AN all-female visual arts exhibition under the theme “Discolored Margins”, featuring five female artists, is currently running at the National Arts Gallery of Zimbabwe to coincide with the International Women’s Day celebrated every year on March 8.
The exhibition, which is funded by the Embassy of Switzerland in Zimbabwe, EcoCash Zimbabwe and UN Agencies together with Cultural Development Partners, and will run until May 5.
A discussion platform around the exhibition under the Harare Conversations programme, will take place on the 17th of March 2017 from 2-4pm at the National Gallery of Zimbabwe.
According to the curatorial statement, Dis(colour)ed Margins features works from visual artists Annie Mpalume, a Zimbabwean female photojournalist, Kameelah Jana Rasheed (USA), Nyaradzo Dhliwayo (Zimbabwe), Sethembile Msezane (SA) and Kudzanai Violet Hwami (a Zimbabwean artist based in the United Kingdom).
The title of the exhibition is inspired by the fact that all of the artists in the show are people of colour, who make work about marginalized groups.
“All of the artists in this exhibition are contributing to the pertinent conversations regarding the politics of women’s bodies, race, migration and displacement,” the statement reads.
“The work takes viewers through a range of problems and straightforwardness relating to the experience, perception, and representation of the female.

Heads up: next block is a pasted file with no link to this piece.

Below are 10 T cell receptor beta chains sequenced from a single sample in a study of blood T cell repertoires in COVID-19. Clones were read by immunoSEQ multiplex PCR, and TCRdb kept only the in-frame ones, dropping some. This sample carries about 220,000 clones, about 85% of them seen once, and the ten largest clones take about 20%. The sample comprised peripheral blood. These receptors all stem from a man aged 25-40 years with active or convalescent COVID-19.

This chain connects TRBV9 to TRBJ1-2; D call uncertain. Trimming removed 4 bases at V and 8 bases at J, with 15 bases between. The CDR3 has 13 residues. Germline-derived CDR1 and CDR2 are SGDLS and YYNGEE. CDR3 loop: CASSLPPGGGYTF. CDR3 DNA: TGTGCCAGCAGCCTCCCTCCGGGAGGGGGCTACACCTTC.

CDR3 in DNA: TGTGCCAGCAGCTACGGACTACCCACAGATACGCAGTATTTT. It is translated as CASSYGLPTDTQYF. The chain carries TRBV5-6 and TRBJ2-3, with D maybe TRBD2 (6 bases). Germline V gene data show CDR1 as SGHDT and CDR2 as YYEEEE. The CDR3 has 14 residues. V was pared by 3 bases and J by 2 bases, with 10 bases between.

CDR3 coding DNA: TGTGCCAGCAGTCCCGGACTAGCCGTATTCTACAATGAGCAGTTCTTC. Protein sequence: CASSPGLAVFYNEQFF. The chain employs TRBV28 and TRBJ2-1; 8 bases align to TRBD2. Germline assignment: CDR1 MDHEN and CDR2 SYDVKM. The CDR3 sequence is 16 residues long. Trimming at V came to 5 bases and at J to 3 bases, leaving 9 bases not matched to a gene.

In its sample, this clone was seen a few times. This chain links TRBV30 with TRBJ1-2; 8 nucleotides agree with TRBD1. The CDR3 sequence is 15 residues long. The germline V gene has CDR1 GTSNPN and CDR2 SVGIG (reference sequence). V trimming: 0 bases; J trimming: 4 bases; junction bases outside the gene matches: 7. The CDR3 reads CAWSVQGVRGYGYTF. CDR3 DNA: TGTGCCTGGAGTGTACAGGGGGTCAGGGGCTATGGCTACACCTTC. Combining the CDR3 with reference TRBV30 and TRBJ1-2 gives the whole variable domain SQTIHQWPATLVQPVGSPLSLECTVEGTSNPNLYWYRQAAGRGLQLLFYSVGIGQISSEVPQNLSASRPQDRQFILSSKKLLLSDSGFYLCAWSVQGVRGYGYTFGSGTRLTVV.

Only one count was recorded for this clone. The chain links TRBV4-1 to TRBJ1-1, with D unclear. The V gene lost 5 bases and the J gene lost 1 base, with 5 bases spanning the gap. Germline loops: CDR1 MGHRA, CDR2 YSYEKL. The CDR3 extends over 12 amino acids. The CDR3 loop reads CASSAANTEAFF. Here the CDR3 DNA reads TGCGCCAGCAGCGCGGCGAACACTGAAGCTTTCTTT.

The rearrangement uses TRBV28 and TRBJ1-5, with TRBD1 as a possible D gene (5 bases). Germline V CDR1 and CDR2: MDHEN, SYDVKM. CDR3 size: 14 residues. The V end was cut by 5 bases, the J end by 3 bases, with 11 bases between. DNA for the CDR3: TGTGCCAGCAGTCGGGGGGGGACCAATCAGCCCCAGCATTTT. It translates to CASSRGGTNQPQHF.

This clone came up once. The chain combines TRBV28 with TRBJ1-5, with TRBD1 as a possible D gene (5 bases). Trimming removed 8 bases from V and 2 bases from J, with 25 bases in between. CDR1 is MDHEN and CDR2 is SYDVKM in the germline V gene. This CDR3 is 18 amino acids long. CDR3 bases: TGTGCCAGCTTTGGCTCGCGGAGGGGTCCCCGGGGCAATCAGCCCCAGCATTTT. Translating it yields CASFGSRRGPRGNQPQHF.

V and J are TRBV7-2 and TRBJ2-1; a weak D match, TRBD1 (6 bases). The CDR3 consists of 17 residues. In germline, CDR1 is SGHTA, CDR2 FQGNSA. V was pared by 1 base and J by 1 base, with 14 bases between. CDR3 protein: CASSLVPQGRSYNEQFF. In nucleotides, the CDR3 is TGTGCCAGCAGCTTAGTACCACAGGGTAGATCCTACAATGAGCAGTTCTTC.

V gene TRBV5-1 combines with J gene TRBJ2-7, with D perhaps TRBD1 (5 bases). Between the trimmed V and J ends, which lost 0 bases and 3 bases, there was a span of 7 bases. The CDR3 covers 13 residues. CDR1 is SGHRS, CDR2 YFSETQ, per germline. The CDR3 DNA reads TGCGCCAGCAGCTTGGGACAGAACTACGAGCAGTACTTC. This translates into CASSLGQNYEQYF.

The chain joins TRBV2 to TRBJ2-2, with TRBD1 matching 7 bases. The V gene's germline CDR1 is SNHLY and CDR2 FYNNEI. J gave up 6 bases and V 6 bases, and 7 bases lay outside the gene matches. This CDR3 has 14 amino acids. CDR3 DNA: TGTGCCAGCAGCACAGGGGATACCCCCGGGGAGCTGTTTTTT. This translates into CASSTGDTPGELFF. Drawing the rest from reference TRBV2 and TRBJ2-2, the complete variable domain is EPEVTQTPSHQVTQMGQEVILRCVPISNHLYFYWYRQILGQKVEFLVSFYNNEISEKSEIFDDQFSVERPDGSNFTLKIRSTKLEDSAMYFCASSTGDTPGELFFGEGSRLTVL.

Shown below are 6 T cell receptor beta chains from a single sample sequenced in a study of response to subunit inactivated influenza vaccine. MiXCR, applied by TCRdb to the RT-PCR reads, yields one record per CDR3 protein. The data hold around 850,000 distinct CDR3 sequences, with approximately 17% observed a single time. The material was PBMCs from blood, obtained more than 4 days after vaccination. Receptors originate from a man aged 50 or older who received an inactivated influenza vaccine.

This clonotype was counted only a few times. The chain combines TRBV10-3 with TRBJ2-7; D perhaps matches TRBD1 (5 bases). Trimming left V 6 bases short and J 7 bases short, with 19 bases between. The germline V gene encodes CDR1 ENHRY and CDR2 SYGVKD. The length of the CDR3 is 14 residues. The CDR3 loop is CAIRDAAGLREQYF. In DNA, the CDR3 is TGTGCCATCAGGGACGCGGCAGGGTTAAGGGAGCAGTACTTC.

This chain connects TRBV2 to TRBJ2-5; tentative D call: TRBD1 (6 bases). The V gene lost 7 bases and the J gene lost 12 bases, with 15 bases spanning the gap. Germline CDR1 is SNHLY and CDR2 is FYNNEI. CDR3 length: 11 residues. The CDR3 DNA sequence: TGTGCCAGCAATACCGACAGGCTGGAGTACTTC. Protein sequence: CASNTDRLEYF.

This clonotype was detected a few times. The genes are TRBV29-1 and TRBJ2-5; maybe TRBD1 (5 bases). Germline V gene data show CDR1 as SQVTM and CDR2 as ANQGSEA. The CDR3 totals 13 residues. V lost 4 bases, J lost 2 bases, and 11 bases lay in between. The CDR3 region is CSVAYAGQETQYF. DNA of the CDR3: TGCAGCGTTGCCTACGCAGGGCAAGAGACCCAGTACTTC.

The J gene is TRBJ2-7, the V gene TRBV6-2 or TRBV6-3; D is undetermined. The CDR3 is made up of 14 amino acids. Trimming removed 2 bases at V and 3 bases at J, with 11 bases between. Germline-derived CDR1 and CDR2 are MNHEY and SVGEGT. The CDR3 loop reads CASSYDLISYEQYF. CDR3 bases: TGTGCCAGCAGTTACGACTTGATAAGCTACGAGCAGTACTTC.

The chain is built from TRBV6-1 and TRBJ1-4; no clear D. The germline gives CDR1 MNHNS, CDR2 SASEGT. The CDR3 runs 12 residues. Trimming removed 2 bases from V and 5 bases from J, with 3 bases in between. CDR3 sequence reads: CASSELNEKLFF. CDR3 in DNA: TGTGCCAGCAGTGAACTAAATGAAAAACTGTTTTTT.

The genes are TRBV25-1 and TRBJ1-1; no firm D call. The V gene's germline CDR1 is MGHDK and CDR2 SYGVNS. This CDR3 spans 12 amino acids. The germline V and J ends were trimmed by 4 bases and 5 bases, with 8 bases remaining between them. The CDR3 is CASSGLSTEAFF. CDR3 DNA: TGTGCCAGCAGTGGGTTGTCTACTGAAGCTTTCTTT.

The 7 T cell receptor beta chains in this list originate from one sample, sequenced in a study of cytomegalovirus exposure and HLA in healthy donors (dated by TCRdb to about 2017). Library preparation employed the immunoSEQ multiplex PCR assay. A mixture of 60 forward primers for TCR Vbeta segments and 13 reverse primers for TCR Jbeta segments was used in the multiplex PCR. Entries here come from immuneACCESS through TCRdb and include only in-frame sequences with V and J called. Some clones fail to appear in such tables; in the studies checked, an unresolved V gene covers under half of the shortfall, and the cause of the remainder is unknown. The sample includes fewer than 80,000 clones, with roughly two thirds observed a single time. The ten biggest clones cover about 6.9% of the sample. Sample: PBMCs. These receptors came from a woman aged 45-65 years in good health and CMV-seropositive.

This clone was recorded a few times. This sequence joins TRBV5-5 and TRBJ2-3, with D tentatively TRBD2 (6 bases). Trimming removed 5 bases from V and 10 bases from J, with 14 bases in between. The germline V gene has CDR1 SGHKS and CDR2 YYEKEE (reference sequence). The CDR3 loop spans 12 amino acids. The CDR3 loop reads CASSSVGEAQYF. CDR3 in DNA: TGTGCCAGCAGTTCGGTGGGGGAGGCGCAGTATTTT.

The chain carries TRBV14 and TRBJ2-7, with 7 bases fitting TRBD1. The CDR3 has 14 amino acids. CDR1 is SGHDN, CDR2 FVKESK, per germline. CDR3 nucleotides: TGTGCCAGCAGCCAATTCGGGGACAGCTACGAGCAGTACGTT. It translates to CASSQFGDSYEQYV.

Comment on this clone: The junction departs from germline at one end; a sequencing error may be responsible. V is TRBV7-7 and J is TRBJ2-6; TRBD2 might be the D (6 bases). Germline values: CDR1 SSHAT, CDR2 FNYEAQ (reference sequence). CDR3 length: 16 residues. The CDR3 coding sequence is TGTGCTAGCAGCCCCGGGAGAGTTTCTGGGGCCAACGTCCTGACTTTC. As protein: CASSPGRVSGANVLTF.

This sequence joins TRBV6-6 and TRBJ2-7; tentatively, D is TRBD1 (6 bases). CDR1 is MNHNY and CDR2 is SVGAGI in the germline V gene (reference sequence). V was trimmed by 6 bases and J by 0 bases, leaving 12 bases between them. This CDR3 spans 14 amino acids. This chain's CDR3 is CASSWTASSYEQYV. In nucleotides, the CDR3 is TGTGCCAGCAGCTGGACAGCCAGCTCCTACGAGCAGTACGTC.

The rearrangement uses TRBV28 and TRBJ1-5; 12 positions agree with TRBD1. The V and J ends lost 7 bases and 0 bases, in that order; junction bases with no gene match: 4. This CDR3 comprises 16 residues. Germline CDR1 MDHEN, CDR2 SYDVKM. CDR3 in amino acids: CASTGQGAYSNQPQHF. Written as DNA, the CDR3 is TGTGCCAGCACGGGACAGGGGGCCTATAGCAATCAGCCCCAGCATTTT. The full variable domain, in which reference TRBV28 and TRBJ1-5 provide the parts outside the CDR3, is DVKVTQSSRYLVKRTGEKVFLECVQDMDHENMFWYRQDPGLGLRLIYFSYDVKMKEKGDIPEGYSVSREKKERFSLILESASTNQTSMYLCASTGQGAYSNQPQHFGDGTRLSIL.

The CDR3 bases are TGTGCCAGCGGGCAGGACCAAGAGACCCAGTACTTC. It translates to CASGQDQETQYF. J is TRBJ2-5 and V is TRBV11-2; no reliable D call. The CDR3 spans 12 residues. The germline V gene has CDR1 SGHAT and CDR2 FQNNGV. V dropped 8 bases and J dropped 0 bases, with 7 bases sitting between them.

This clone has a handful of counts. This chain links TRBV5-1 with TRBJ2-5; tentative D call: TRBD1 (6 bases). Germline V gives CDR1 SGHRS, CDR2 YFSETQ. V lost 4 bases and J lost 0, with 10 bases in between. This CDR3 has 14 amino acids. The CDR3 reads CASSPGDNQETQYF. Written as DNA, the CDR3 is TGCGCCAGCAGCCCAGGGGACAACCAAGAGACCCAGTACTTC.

“They reflect critically on dilemmas connected with representing the black female in messages of mass and social media generated consumption of violence and suffering, on society’s inclination to anesthetize callousness, and on the systematic exclusion that make some human lives worthy of protection and saving and others not.”
The exhibition, which is being curated by two female curators Fadzai Muchemwa and Tandazani Dhlakama, offers a rare alternative of visual arts that narrates the politics of women’s bodies, race, migration and displacements.
It seeks to expose the restrictions that women still face, be it in politics, business and society in general, despite the considerable steps that they have taken towards achieving equality in all spheres of life.
“In many parts of the world today, being a woman, being a foreigner, being part of a previously oppressed majority, being a minority, being of particular religious persuasion or generally existing in a periphery still means being ghettoized, omitted, displaced, or silenced.Advertisement
“In the margins of society, there exist as well barriers that determine whether or not one is awarded access, and if so how much access one gets. As a result, instead of rainbow nations, injustice, inequality and institutional suppression cloud over the value of diversity,” the statement adds.
The artwork on exhibition contributes to the relevant discussion regarding the politics of women’s bodies, race, migration and displacement of women.
“The project explores the many challenges experienced by women. It also seeks to defy consciously assumed racist notions of the black body, femininity and masculinity. It looks at the passage of migration, dislocation and multicultural identity.
“The reason is, in spite of monolithic achievements in terms of promoting egalitarianism, and bringing alternative narratives to the fore, institutional racism, objectification and dominance of the woman’s body, xenophobia and subtle segregation crop up in ugly ways around the world.”